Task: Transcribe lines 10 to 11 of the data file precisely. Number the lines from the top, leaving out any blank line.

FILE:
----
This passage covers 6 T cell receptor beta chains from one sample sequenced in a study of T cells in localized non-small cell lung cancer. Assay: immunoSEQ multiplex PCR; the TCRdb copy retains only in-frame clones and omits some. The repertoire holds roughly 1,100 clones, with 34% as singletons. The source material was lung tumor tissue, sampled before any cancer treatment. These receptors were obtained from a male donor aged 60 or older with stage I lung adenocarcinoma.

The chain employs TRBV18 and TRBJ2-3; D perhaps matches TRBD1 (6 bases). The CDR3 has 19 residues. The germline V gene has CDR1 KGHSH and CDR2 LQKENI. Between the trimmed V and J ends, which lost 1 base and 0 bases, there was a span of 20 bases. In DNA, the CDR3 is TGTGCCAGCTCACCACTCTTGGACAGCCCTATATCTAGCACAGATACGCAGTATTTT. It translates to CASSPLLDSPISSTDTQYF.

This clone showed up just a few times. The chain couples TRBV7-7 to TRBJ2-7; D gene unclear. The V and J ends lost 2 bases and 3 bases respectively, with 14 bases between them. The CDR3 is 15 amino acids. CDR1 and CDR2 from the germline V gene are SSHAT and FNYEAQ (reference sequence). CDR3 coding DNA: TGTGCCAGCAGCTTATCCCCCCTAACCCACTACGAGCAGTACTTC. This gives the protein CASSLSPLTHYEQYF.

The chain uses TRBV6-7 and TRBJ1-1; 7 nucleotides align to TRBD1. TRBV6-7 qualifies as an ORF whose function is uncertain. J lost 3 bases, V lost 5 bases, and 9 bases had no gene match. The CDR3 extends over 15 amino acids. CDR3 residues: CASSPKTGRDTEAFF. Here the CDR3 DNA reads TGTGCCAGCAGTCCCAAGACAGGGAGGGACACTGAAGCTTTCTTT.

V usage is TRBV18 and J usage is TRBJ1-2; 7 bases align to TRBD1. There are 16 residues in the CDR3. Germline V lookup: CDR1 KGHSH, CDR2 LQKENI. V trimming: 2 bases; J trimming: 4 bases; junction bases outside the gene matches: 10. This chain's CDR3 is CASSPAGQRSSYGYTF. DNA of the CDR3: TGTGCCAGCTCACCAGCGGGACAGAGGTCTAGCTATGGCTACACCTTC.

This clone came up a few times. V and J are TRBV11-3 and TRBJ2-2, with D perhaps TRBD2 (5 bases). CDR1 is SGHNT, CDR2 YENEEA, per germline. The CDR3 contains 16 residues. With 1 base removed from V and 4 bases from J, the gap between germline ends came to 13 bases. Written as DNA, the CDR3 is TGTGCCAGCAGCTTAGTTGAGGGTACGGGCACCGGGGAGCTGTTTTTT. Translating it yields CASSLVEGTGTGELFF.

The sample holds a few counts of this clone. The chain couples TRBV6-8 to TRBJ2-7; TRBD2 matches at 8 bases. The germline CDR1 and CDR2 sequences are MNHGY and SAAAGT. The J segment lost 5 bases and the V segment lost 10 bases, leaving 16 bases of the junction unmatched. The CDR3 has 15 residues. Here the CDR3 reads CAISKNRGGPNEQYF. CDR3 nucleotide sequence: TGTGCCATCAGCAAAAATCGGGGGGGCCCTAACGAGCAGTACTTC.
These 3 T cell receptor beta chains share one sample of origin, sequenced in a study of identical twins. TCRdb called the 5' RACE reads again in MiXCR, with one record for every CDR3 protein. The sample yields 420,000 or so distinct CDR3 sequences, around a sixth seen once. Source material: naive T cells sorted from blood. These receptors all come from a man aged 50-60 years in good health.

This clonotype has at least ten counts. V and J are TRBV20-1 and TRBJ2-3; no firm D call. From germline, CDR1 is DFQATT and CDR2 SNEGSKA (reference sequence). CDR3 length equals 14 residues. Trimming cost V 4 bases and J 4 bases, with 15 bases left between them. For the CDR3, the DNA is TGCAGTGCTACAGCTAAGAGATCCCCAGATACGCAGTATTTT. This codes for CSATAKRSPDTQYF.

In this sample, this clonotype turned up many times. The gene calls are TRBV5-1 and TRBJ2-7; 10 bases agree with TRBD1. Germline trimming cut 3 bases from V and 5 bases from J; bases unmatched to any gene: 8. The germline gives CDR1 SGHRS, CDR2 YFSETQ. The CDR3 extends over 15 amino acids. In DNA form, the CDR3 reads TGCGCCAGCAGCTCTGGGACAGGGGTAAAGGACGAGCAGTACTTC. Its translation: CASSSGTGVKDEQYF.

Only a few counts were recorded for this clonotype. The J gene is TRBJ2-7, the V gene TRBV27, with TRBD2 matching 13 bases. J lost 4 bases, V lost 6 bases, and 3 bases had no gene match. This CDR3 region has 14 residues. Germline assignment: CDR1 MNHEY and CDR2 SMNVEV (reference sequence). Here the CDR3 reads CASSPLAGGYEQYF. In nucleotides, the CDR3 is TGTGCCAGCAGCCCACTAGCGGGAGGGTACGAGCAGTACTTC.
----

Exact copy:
In this sample, this clonotype turned up many times. The gene calls are TRBV5-1 and TRBJ2-7; 10 bases agree with TRBD1. Germline trimming cut 3 bases from V and 5 bases from J; bases unmatched to any gene: 8. The germline gives CDR1 SGHRS, CDR2 YFSETQ. The CDR3 extends over 15 amino acids. In DNA form, the CDR3 reads TGCGCCAGCAGCTCTGGGACAGGGGTAAAGGACGAGCAGTACTTC. Its translation: CASSSGTGVKDEQYF.

Only a few counts were recorded for this clonotype. The J gene is TRBJ2-7, the V gene TRBV27, with TRBD2 matching 13 bases. J lost 4 bases, V lost 6 bases, and 3 bases had no gene match. This CDR3 region has 14 residues. Germline assignment: CDR1 MNHEY and CDR2 SMNVEV (reference sequence). Here the CDR3 reads CASSPLAGGYEQYF. In nucleotides, the CDR3 is TGTGCCAGCAGCCCACTAGCGGGAGGGTACGAGCAGTACTTC.